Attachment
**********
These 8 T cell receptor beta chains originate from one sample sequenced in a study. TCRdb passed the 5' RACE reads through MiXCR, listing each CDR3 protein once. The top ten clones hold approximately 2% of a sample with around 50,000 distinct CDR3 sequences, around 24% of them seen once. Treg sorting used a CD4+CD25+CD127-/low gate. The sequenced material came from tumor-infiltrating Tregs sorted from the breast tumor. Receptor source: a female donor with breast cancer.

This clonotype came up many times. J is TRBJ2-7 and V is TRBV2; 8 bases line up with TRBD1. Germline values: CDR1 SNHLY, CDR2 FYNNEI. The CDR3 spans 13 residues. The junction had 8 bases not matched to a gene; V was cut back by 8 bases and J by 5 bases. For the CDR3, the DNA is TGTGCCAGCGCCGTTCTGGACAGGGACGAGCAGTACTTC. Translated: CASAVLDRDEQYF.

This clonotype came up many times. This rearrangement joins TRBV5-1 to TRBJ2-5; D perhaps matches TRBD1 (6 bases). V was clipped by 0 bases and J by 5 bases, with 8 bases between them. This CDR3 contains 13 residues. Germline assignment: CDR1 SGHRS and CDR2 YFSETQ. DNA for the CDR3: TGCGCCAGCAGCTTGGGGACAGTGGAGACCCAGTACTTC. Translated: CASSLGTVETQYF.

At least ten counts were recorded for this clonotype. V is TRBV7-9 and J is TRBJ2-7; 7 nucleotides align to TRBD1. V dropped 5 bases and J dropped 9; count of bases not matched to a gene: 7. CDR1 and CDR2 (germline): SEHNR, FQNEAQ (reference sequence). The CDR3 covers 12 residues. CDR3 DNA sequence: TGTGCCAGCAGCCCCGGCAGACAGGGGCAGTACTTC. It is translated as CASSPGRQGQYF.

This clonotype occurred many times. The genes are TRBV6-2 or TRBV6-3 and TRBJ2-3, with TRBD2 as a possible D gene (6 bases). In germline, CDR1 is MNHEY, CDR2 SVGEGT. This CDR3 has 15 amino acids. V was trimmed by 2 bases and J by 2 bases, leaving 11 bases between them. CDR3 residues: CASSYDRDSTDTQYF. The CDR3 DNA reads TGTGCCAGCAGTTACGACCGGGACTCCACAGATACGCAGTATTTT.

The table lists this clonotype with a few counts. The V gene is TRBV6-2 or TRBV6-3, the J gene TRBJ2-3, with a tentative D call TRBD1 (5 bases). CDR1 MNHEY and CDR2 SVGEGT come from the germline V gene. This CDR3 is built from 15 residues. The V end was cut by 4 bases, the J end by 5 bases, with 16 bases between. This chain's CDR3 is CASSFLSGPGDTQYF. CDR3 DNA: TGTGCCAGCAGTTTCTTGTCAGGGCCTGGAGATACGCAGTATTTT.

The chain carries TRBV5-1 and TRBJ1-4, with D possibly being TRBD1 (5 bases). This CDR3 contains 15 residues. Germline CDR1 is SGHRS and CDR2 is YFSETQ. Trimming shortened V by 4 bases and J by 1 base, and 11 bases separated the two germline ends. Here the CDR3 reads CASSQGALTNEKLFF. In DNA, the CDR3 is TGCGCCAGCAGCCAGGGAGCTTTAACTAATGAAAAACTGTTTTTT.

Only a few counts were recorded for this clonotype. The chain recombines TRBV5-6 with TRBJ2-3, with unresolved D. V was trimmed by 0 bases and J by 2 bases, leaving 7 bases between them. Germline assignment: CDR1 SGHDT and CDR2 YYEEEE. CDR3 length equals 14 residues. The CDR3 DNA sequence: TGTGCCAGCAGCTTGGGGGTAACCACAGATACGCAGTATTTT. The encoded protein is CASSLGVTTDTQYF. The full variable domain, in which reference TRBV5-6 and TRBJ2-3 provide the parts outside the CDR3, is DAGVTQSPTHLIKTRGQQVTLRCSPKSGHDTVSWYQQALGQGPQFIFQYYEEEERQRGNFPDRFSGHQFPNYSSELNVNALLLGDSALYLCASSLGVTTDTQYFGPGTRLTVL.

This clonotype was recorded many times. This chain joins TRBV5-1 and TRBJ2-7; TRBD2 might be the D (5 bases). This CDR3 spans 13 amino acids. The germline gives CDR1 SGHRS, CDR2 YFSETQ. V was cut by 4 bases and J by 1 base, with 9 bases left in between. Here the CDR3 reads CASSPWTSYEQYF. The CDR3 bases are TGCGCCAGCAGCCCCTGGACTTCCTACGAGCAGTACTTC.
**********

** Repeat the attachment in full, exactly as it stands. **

These 8 T cell receptor beta chains originate from one sample sequenced in a study. TCRdb passed the 5' RACE reads through MiXCR, listing each CDR3 protein once. The top ten clones hold approximately 2% of a sample with around 50,000 distinct CDR3 sequences, around 24% of them seen once. Treg sorting used a CD4+CD25+CD127-/low gate. The sequenced material came from tumor-infiltrating Tregs sorted from the breast tumor. Receptor source: a female donor with breast cancer.

This clonotype came up many times. J is TRBJ2-7 and V is TRBV2; 8 bases line up with TRBD1. Germline values: CDR1 SNHLY, CDR2 FYNNEI. The CDR3 spans 13 residues. The junction had 8 bases not matched to a gene; V was cut back by 8 bases and J by 5 bases. For the CDR3, the DNA is TGTGCCAGCGCCGTTCTGGACAGGGACGAGCAGTACTTC. Translated: CASAVLDRDEQYF.

This clonotype came up many times. This rearrangement joins TRBV5-1 to TRBJ2-5; D perhaps matches TRBD1 (6 bases). V was clipped by 0 bases and J by 5 bases, with 8 bases between them. This CDR3 contains 13 residues. Germline assignment: CDR1 SGHRS and CDR2 YFSETQ. DNA for the CDR3: TGCGCCAGCAGCTTGGGGACAGTGGAGACCCAGTACTTC. Translated: CASSLGTVETQYF.

At least ten counts were recorded for this clonotype. V is TRBV7-9 and J is TRBJ2-7; 7 nucleotides align to TRBD1. V dropped 5 bases and J dropped 9; count of bases not matched to a gene: 7. CDR1 and CDR2 (germline): SEHNR, FQNEAQ (reference sequence). The CDR3 covers 12 residues. CDR3 DNA sequence: TGTGCCAGCAGCCCCGGCAGACAGGGGCAGTACTTC. It is translated as CASSPGRQGQYF.

This clonotype occurred many times. The genes are TRBV6-2 or TRBV6-3 and TRBJ2-3, with TRBD2 as a possible D gene (6 bases). In germline, CDR1 is MNHEY, CDR2 SVGEGT. This CDR3 has 15 amino acids. V was trimmed by 2 bases and J by 2 bases, leaving 11 bases between them. CDR3 residues: CASSYDRDSTDTQYF. The CDR3 DNA reads TGTGCCAGCAGTTACGACCGGGACTCCACAGATACGCAGTATTTT.

The table lists this clonotype with a few counts. The V gene is TRBV6-2 or TRBV6-3, the J gene TRBJ2-3, with a tentative D call TRBD1 (5 bases). CDR1 MNHEY and CDR2 SVGEGT come from the germline V gene. This CDR3 is built from 15 residues. The V end was cut by 4 bases, the J end by 5 bases, with 16 bases between. This chain's CDR3 is CASSFLSGPGDTQYF. CDR3 DNA: TGTGCCAGCAGTTTCTTGTCAGGGCCTGGAGATACGCAGTATTTT.

The chain carries TRBV5-1 and TRBJ1-4, with D possibly being TRBD1 (5 bases). This CDR3 contains 15 residues. Germline CDR1 is SGHRS and CDR2 is YFSETQ. Trimming shortened V by 4 bases and J by 1 base, and 11 bases separated the two germline ends. Here the CDR3 reads CASSQGALTNEKLFF. In DNA, the CDR3 is TGCGCCAGCAGCCAGGGAGCTTTAACTAATGAAAAACTGTTTTTT.

Only a few counts were recorded for this clonotype. The chain recombines TRBV5-6 with TRBJ2-3, with unresolved D. V was trimmed by 0 bases and J by 2 bases, leaving 7 bases between them. Germline assignment: CDR1 SGHDT and CDR2 YYEEEE. CDR3 length equals 14 residues. The CDR3 DNA sequence: TGTGCCAGCAGCTTGGGGGTAACCACAGATACGCAGTATTTT. The encoded protein is CASSLGVTTDTQYF. The full variable domain, in which reference TRBV5-6 and TRBJ2-3 provide the parts outside the CDR3, is DAGVTQSPTHLIKTRGQQVTLRCSPKSGHDTVSWYQQALGQGPQFIFQYYEEEERQRGNFPDRFSGHQFPNYSSELNVNALLLGDSALYLCASSLGVTTDTQYFGPGTRLTVL.

This clonotype was recorded many times. This chain joins TRBV5-1 and TRBJ2-7; TRBD2 might be the D (5 bases). This CDR3 spans 13 amino acids. The germline gives CDR1 SGHRS, CDR2 YFSETQ. V was cut by 4 bases and J by 1 base, with 9 bases left in between. Here the CDR3 reads CASSPWTSYEQYF. The CDR3 bases are TGCGCCAGCAGCCCCTGGACTTCCTACGAGCAGTACTTC.